Up until this last week, I’ve been uncharacteristically chill about Christmas. The reasons are varied.
1. Thanksgiving was late, so we were still riding those lingering festive fumes well into December.
2. I mostly stayed out of stores (except for one day when I went on a mad and desperate hunt for jeans, I HATE CLOTHES SHOPPING).
3. There’s been no snow, which makes everything decidedly unfestive and ordinary.
4. We’ve been drifting in and out of illness.
5. Schedules have been wack. With the kids running hither and yon — on Friday the older two returned from their Colorado trip just a couple hours after my younger daughter left for Puerto Rico for two weeks — routine flies out the window, and there’s not much time or energy to dedicate to festivities.
Mostly, I just pretended Christmas wasn’t happening. The lack of pressure felt amazing. How far could I take this, I wondered. We already skip the gifts, but what about nixing the stockings, too? Do we actually need a tree? And who really cares about a Christmas Day turkey or ham anyway?
Days ticked by and still no tree, no thought of stockings, no nothing. Well, except cookies. I like the cookies part and happily baked trays of peppernuts and butter cookies, gingerbread men and Russian tea cakes.
It was lovely.
I’d seen articles (didn’t read them, though) about how women shoulder the bulk of making the Christmas magic, and it’s true: it probably wouldn’t occur to my husband to do anything to celebrate Christmas until the 24th at 7 pm, if then. So, with the older kids beyond the magic stage, and my younger daughter gone, why bother stressing myself out over something that no one particularly cared about?
But when I ran my brilliant no-stockings plan by the kids, my younger son gave me such a beseeching, pleading, crestfallen look that my very soul was pierced. I’m already aware that he is growing up in a very different family from the one his older sibs grew up in and that, just because the older kids are poised on the edge of the nest ready to leap, it doesn’t mean he is. This still-cuddly, lanky, as-tall-as-me boychild of mine fiercely loves, craves, and needs our togethering traditions.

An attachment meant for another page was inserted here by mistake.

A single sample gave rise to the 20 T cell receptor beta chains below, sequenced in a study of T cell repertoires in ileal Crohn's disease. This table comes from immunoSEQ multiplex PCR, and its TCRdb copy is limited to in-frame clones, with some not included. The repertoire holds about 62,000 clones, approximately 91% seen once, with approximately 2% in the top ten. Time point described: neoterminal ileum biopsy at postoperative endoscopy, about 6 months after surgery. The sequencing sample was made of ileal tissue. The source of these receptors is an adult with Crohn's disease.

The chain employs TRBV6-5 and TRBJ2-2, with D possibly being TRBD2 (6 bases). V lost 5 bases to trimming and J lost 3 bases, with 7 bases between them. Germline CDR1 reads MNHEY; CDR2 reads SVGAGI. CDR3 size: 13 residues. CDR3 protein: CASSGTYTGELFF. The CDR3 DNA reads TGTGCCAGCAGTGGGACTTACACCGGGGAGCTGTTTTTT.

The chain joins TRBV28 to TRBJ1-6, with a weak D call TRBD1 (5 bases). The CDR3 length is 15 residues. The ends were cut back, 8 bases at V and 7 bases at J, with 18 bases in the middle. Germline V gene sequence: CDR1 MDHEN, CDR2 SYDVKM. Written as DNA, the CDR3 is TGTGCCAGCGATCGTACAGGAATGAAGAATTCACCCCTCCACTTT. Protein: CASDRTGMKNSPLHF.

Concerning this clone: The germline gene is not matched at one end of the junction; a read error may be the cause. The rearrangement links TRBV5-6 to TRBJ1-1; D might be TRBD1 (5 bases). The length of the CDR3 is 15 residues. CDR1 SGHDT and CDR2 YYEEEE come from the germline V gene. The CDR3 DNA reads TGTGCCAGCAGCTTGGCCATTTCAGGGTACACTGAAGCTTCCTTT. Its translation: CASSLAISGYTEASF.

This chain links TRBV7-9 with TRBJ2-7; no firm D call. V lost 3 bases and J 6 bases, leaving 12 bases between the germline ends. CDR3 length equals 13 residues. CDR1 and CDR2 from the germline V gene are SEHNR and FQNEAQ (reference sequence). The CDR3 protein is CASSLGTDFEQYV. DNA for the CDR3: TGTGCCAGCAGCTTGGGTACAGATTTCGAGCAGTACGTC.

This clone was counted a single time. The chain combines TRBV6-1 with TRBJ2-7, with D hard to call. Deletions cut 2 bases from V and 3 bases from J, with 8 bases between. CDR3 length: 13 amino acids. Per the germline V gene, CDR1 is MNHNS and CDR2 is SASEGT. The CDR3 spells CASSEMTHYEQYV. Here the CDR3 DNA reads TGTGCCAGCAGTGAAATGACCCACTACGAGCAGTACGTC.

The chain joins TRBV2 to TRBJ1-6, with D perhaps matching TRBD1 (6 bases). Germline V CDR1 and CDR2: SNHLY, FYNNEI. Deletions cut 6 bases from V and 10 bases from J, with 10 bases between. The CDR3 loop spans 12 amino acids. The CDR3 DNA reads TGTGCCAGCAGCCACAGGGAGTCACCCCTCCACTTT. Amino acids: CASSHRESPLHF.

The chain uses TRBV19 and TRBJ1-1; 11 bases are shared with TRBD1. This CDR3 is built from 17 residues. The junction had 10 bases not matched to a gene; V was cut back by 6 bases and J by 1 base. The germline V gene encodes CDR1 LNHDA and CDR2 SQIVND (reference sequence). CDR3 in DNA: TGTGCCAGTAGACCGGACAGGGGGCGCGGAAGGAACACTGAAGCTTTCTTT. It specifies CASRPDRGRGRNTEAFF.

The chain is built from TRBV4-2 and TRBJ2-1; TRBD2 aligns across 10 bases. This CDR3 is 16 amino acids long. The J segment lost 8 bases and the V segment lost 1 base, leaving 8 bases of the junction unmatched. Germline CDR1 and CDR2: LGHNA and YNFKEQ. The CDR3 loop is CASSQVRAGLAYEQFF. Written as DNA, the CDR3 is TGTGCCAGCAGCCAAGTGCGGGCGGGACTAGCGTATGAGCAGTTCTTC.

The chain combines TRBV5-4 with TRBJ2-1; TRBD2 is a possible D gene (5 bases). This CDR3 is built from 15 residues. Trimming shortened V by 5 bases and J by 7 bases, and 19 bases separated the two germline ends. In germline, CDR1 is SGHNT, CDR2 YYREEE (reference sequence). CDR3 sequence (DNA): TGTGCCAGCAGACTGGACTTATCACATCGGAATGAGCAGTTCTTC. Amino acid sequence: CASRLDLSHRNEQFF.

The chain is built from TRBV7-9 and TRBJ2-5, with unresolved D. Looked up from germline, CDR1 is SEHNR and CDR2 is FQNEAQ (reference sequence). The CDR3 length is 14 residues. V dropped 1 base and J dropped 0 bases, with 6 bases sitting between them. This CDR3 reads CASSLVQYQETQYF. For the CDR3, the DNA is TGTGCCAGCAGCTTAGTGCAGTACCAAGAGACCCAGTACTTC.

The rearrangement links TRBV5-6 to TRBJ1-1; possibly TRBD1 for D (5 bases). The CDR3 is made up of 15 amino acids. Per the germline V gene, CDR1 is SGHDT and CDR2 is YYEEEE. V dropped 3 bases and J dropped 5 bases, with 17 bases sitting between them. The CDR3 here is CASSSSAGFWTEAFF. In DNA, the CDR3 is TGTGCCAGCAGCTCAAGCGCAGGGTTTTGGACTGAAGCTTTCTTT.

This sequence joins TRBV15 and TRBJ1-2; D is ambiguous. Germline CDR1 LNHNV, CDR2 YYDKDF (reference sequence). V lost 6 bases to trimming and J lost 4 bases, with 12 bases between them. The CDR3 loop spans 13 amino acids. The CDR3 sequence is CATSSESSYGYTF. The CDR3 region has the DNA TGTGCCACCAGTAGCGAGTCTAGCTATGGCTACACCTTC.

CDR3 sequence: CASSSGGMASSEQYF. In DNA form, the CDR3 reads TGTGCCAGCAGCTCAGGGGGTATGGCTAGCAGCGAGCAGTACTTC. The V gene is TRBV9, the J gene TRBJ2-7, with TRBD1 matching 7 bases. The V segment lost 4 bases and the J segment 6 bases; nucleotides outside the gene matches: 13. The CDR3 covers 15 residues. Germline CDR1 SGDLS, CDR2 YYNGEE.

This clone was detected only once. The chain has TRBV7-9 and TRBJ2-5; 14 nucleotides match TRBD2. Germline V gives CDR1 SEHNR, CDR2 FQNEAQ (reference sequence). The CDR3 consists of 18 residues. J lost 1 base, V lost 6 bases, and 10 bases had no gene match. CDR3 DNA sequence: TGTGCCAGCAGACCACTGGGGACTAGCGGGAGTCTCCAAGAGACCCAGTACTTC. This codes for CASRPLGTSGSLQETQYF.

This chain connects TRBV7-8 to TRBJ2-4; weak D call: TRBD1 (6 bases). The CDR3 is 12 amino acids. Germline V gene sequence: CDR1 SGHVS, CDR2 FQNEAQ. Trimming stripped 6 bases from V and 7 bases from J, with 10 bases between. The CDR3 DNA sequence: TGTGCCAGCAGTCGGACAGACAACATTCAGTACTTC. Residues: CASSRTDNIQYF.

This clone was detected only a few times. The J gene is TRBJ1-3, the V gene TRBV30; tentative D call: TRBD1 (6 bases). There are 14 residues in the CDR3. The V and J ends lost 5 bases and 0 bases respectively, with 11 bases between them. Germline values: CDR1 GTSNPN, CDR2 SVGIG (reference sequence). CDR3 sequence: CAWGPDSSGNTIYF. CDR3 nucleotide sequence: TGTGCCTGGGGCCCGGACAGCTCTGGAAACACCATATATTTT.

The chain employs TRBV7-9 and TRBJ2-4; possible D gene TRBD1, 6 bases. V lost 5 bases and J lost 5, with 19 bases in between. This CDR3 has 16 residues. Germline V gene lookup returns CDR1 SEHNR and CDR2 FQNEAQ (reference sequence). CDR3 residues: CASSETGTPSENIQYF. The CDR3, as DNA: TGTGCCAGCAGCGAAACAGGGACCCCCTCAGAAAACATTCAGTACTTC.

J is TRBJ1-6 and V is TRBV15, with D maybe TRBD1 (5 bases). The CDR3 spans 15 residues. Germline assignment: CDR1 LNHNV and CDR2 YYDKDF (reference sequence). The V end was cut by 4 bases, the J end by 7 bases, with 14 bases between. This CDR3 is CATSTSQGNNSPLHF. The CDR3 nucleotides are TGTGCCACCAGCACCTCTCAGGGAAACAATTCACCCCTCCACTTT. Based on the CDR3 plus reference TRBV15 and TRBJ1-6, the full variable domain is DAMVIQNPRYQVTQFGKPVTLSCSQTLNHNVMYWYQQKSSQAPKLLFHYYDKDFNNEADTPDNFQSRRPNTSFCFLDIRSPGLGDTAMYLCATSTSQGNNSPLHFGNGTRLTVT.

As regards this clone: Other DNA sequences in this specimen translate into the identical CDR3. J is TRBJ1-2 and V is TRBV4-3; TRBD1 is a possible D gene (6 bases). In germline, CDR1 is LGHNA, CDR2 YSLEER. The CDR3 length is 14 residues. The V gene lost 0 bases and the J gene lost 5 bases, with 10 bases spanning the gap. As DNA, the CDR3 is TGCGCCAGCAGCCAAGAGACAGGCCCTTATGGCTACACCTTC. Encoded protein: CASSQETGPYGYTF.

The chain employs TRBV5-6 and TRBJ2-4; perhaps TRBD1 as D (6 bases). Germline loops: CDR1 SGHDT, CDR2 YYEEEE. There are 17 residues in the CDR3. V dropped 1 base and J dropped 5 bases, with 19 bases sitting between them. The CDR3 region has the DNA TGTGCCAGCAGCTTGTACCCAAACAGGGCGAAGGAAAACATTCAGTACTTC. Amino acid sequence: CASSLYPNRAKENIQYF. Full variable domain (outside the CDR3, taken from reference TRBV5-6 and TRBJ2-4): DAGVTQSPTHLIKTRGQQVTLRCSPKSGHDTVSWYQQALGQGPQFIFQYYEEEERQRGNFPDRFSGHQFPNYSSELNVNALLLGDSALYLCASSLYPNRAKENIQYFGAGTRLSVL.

So we reversed course, but with a couple changes: my husband would be in charge of the stockings (this is how I delegate responsibility so I don’t have to take responsibility for everything) and the older kids are in charge of each other’s stockings.
Or something like that.
We did eventually get a tree, but just barely. (My younger son had gotten so desperate for holiday cheer that he’d resorted to making miles of paper chains and stringing them all over the house. Getting the tree was the only way to make him stop.)
Saturday, four of us drove over to the farm to get the tree, and then I played Christmas music and baked cookies while my younger son quietly decorated the tree all by his lonesome (until I texted my husband to please come help because the youngest child decorating the tree all by himself is heartbreaking), all the while feeling mildly guilty about our last-minute slapdashness until I realized that it was solstice, and, Oh hey, look at us being all light-up-the-dark intentional!
So here are the questions I’m mulling over: How to shift celebrations to accommodate a changing family while still respecting everyone’s needs? How to steer clear of consumerism without being grinchy? How to create togetherness and tradition without it becoming a burden?
There’s no answer, I know. Just, flexibility coupled with selfcare and trying to be generous and prioritizing relationships.
Or something like that.
For sure, there will be no Christmas ham this year. My suggestion of a giant salad was met with a minor revolt, so I switched to a lasagna. But then this morning as I was making my grocery list, my older son said, What about hamburgers? and everyone lit up so I switched course yet again. Christmas burgers, here we come!
This same time, years previous: rock on, Mama, sex for all creation, the quotidian (12.21.15), the quotidian (12.22.14), fa-la-la-la-la, how to have a dunging out date, toasty oatmeal muffins, Christmas pretty, homemade marshmallows.